The lives of Renaissance women do at least caution one against the notion I find my students all have, that truth about people is contained in the “believable,” in “character,” in typical vices and shallow virtues folded into one another like egg-whites in a soufflé. Witches, viragos, martyrs, hermits—I do admit their humanity and their femininity; I do not think they have dissolved their women's bodies because they may be eight feet tall or dressed in knightly armour. I cling to romance almost as tightly as to history.

An account by an American historian, Jerrold Casway, of a woman with a truly extraordinary history, the seventeenth-century political exile Lady Rosa O'Doherty, impelled me to write a poem called “In Rome.” I wanted to get into it all those things art historians leave out about Rome, all that an Irish reader of history knows about: squalor, refugees from remote places, the small change (literally in my poem) of relationships of patron and client, the peculiar status of a woman like Lady Rosa as a dependent with dependents of her own, the special importance of money:

                    my poor girls are cooking eggs now
Behind the screen. Soon they must wrap
And veil up for the street, for the hours lounging
Nibbling bread in the Cardinal's front hall,
Twisting to keep their heels out of sight. …

I set out in writing that poem to say something too about the architecture of papal Rome, which I have delighted in since my parents lived in the city for several years in the 1960s. It's the scale, the undomestic plan of it, that excites me, the way it strains the neck muscles to take it all in, the cramps they must have felt lodging in the slice of space left over from those majestic arches.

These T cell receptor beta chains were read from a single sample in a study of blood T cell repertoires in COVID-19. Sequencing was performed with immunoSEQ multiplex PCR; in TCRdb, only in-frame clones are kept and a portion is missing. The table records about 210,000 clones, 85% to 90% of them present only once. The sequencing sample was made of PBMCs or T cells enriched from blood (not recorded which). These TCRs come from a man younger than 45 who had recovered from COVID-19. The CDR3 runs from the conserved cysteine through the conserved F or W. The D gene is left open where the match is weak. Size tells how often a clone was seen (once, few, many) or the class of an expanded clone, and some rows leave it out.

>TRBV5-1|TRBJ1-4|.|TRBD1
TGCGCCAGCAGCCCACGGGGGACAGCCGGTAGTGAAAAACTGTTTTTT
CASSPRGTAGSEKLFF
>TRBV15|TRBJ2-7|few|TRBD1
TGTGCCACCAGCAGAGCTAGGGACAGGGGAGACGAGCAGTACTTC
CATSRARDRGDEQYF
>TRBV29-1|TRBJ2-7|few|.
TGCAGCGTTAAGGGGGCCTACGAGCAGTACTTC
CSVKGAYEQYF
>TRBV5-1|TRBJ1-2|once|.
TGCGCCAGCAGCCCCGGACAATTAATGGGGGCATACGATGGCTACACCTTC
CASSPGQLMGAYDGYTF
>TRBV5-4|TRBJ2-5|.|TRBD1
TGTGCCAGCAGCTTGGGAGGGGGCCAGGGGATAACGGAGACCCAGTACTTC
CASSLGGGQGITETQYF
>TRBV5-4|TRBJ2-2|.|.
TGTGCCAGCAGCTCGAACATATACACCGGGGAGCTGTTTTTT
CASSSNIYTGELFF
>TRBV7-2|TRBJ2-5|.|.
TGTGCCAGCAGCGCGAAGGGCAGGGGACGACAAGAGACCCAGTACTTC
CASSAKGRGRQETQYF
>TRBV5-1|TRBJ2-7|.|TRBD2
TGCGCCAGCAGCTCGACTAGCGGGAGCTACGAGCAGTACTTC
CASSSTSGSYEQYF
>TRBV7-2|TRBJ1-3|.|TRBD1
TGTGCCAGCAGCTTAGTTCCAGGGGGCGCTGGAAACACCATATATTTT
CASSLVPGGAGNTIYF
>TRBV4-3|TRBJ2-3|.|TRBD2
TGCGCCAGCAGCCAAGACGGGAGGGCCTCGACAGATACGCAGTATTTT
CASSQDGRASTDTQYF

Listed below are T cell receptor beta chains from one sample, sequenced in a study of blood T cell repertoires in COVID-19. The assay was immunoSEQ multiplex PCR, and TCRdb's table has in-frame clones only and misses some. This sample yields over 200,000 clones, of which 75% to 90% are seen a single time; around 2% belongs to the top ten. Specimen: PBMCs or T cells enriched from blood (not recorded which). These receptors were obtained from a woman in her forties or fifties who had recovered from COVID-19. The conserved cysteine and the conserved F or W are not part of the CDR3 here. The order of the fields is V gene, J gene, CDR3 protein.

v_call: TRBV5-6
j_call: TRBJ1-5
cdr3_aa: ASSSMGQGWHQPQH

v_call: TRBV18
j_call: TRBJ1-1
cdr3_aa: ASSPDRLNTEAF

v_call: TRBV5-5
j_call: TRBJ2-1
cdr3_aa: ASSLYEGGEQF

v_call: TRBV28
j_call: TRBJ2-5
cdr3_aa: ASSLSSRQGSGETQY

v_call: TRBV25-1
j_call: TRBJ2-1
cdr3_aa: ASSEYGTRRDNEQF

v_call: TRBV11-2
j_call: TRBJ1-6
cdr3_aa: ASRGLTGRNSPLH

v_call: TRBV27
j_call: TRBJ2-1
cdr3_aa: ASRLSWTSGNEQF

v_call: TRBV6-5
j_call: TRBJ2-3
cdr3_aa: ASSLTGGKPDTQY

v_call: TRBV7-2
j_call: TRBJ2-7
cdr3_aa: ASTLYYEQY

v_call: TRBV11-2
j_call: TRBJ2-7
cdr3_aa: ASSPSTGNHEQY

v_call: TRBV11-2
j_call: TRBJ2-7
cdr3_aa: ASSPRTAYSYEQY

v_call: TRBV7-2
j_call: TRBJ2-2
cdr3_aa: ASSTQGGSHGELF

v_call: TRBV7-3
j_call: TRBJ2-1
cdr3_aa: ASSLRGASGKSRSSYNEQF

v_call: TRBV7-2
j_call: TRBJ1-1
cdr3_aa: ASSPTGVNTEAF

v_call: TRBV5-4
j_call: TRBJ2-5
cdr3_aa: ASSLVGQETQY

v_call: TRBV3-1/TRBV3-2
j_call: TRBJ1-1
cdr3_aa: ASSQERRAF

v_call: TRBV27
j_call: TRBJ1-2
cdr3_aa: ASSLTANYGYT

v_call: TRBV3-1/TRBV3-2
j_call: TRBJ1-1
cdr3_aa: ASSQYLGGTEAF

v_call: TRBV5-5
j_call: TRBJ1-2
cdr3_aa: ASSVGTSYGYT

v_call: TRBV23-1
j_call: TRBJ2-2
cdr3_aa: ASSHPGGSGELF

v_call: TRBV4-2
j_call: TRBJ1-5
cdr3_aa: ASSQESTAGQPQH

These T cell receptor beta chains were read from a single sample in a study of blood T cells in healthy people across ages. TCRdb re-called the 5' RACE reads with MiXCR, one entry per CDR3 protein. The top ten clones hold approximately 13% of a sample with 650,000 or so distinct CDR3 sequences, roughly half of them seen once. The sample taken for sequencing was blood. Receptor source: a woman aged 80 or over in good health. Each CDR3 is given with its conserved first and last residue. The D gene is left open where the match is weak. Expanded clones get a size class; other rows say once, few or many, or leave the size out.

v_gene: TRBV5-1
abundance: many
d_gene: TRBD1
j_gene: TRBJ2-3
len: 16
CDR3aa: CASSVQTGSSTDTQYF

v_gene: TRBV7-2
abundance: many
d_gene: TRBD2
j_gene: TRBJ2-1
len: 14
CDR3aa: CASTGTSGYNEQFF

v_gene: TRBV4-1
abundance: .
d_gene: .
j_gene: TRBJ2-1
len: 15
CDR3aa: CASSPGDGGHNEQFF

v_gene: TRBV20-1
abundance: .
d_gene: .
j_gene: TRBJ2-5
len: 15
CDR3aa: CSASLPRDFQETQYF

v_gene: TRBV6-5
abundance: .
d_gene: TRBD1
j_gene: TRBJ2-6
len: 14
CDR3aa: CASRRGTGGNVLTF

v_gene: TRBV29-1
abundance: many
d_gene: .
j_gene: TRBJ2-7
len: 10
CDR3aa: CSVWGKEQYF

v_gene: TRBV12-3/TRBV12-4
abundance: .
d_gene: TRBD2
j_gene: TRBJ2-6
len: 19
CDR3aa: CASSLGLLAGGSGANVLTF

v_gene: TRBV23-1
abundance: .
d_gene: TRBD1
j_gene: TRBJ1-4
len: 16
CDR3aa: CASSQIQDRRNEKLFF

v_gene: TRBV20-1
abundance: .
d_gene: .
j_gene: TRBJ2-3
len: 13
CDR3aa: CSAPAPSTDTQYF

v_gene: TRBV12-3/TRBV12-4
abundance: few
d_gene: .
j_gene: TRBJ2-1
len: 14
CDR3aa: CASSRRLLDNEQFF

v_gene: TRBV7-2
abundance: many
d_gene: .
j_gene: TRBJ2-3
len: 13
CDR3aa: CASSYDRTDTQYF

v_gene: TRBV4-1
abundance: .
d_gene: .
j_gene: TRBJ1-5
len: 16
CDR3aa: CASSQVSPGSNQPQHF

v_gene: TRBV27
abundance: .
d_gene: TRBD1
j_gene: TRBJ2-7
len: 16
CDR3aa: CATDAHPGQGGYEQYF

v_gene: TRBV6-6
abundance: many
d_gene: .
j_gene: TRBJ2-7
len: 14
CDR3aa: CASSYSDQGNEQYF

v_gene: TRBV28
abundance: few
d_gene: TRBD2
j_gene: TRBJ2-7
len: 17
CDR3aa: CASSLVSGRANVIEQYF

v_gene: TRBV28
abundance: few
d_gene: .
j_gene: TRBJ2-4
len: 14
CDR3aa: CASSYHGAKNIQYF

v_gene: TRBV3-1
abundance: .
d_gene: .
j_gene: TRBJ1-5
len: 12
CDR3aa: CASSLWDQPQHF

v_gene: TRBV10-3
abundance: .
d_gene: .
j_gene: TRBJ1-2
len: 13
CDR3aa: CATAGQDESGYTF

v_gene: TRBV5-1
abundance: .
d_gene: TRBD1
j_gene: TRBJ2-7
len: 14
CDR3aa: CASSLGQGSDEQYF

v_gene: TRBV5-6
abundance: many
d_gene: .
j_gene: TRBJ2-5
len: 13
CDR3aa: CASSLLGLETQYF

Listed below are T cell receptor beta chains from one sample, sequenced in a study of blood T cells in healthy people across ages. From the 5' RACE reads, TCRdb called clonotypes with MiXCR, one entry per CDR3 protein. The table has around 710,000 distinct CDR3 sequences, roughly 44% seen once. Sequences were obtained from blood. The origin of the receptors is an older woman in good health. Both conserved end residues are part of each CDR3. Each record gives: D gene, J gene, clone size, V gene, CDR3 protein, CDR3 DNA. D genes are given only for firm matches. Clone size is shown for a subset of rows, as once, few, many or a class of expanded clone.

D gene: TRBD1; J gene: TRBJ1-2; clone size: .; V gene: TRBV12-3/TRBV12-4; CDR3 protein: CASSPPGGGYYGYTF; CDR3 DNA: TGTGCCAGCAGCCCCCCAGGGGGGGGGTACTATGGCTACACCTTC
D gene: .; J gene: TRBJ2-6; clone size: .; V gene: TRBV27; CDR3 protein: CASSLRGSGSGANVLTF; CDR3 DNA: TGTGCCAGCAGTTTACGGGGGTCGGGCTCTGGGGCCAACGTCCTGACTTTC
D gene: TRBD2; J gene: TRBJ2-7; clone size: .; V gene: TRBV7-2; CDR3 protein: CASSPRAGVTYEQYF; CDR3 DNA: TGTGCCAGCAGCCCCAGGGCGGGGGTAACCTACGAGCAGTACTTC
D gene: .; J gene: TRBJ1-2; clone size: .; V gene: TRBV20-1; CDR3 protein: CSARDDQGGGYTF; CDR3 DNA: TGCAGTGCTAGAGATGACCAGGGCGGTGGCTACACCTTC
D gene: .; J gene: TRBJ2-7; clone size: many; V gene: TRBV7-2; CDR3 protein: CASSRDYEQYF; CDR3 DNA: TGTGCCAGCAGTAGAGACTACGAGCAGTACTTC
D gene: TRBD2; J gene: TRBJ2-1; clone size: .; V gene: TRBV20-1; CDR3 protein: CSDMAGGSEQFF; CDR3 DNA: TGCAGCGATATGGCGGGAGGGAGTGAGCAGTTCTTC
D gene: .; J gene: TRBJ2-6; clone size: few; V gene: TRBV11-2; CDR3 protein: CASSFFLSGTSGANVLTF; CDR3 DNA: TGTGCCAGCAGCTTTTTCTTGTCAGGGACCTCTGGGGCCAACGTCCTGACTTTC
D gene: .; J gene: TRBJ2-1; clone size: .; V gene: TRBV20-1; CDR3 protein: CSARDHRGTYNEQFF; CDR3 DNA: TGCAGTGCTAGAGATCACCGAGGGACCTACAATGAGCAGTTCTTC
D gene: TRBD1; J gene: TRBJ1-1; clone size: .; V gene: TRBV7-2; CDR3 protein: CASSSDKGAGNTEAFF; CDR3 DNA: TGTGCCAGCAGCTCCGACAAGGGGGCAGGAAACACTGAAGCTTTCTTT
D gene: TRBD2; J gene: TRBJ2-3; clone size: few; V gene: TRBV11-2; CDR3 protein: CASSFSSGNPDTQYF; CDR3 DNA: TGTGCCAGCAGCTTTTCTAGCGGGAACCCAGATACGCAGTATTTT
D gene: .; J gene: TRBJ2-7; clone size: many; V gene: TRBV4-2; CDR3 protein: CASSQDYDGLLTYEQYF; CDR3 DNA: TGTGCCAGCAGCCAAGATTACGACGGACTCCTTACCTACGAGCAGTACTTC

The life of the body surfaces sporadically in history, and yet it lies behind so much of the way we apprehend language or visible beauty. As a child you come to awareness of it gradually; the child is small and is constantly being attended to in sections, so to speak, while the full-grown, sexual body, which can be seen as a whole, belongs to the parent, exists on a heroic scale, exercising the neck muscles again. Then you grow to four or five, get independence, and the lightness and trimness you find in your own body has a value. At about six, I noticed that my parents had a picture of naked ladies on public view in their house as other people's parents had an icon of the Sacred Heart. Our picture was Botticelli's Primavera, not very adventurous it seems now. It had descended from my mother's grandfather, who had written a book on Botticelli at the turn of the century. Joy, music, mystery, freedom.

Images of the body, apart from that one, were in our town kept literally under lock and key, the classic nudes in the cupboard in the librarian's office, the casts of athletes from the antique in a shed beside the materials laboratory in the college where my father worked. I distinctly recall straining to catch a glimpse of a grey buttock and a muscular thigh through the window of that shed, and asking myself was it worth it—could it possibly be that important? After all, the artists I knew—and I knew a few—painted West-of-Ireland scenery or carved great cloaked figures in stone. The local gallery at exhibition time showed dim portraits of men in suits. Why were these incredibly confident people in the nude meant to be the real thing? Then I walked through a gallery in Berlin at the age of twenty and turned a corner out of three rooms of brownish Rembrandts. There before me was Correggio's Leda and the Swan, full of blue and white, narrative space, and perversity. Here was the body at the centre of a story, female and pleased in all its dimensions. I was suddenly back in a world before the upheaval of the Reformation, before the Protestant war on icons of the body, rituals, and material ceremonies. As in that other, very different nude, Titian's Mary Magdalene, the very presence of the body was felt like a rush of Mediterranean heat, strong and undeniable.